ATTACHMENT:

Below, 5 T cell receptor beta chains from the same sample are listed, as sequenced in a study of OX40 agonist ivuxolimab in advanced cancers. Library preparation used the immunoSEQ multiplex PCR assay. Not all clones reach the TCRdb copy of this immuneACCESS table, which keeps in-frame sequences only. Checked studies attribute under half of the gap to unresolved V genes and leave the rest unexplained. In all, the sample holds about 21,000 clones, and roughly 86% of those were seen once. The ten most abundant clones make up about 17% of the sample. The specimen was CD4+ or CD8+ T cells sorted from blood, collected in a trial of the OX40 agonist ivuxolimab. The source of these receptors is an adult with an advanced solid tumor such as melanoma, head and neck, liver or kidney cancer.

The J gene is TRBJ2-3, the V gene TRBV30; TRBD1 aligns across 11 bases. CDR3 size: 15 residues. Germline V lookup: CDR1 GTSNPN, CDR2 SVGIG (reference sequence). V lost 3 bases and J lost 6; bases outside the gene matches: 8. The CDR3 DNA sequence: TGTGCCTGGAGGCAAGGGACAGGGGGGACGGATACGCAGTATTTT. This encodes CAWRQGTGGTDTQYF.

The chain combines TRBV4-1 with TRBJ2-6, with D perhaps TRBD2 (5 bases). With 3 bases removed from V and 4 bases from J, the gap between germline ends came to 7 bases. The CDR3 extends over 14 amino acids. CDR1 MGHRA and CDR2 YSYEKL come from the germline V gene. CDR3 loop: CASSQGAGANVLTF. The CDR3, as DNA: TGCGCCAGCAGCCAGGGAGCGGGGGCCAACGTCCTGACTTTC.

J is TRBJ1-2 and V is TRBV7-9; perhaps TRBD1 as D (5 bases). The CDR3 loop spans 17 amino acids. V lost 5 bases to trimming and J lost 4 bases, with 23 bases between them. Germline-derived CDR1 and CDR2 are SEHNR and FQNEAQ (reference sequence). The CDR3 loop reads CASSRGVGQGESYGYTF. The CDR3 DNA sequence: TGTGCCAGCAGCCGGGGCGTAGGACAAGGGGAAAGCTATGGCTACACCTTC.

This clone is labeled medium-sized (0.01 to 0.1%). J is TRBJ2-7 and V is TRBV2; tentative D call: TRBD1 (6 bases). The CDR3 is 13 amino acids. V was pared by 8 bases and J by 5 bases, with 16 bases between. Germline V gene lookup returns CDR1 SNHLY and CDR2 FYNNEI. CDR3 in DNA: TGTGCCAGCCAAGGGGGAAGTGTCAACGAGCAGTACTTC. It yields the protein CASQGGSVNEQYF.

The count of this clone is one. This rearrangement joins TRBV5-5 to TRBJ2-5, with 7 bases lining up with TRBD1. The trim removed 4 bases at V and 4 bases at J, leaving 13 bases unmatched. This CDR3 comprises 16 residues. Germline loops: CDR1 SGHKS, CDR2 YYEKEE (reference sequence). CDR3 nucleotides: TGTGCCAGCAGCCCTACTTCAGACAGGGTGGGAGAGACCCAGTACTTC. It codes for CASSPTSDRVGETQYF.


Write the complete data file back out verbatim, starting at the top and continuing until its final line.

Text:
Below, 5 T cell receptor beta chains from the same sample are listed, as sequenced in a study of OX40 agonist ivuxolimab in advanced cancers. Library preparation used the immunoSEQ multiplex PCR assay. Not all clones reach the TCRdb copy of this immuneACCESS table, which keeps in-frame sequences only. Checked studies attribute under half of the gap to unresolved V genes and leave the rest unexplained. In all, the sample holds about 21,000 clones, and roughly 86% of those were seen once. The ten most abundant clones make up about 17% of the sample. The specimen was CD4+ or CD8+ T cells sorted from blood, collected in a trial of the OX40 agonist ivuxolimab. The source of these receptors is an adult with an advanced solid tumor such as melanoma, head and neck, liver or kidney cancer.

The J gene is TRBJ2-3, the V gene TRBV30; TRBD1 aligns across 11 bases. CDR3 size: 15 residues. Germline V lookup: CDR1 GTSNPN, CDR2 SVGIG (reference sequence). V lost 3 bases and J lost 6; bases outside the gene matches: 8. The CDR3 DNA sequence: TGTGCCTGGAGGCAAGGGACAGGGGGGACGGATACGCAGTATTTT. This encodes CAWRQGTGGTDTQYF.

The chain combines TRBV4-1 with TRBJ2-6, with D perhaps TRBD2 (5 bases). With 3 bases removed from V and 4 bases from J, the gap between germline ends came to 7 bases. The CDR3 extends over 14 amino acids. CDR1 MGHRA and CDR2 YSYEKL come from the germline V gene. CDR3 loop: CASSQGAGANVLTF. The CDR3, as DNA: TGCGCCAGCAGCCAGGGAGCGGGGGCCAACGTCCTGACTTTC.

J is TRBJ1-2 and V is TRBV7-9; perhaps TRBD1 as D (5 bases). The CDR3 loop spans 17 amino acids. V lost 5 bases to trimming and J lost 4 bases, with 23 bases between them. Germline-derived CDR1 and CDR2 are SEHNR and FQNEAQ (reference sequence). The CDR3 loop reads CASSRGVGQGESYGYTF. The CDR3 DNA sequence: TGTGCCAGCAGCCGGGGCGTAGGACAAGGGGAAAGCTATGGCTACACCTTC.

This clone is labeled medium-sized (0.01 to 0.1%). J is TRBJ2-7 and V is TRBV2; tentative D call: TRBD1 (6 bases). The CDR3 is 13 amino acids. V was pared by 8 bases and J by 5 bases, with 16 bases between. Germline V gene lookup returns CDR1 SNHLY and CDR2 FYNNEI. CDR3 in DNA: TGTGCCAGCCAAGGGGGAAGTGTCAACGAGCAGTACTTC. It yields the protein CASQGGSVNEQYF.

The count of this clone is one. This rearrangement joins TRBV5-5 to TRBJ2-5, with 7 bases lining up with TRBD1. The trim removed 4 bases at V and 4 bases at J, leaving 13 bases unmatched. This CDR3 comprises 16 residues. Germline loops: CDR1 SGHKS, CDR2 YYEKEE (reference sequence). CDR3 nucleotides: TGTGCCAGCAGCCCTACTTCAGACAGGGTGGGAGAGACCCAGTACTTC. It codes for CASSPTSDRVGETQYF.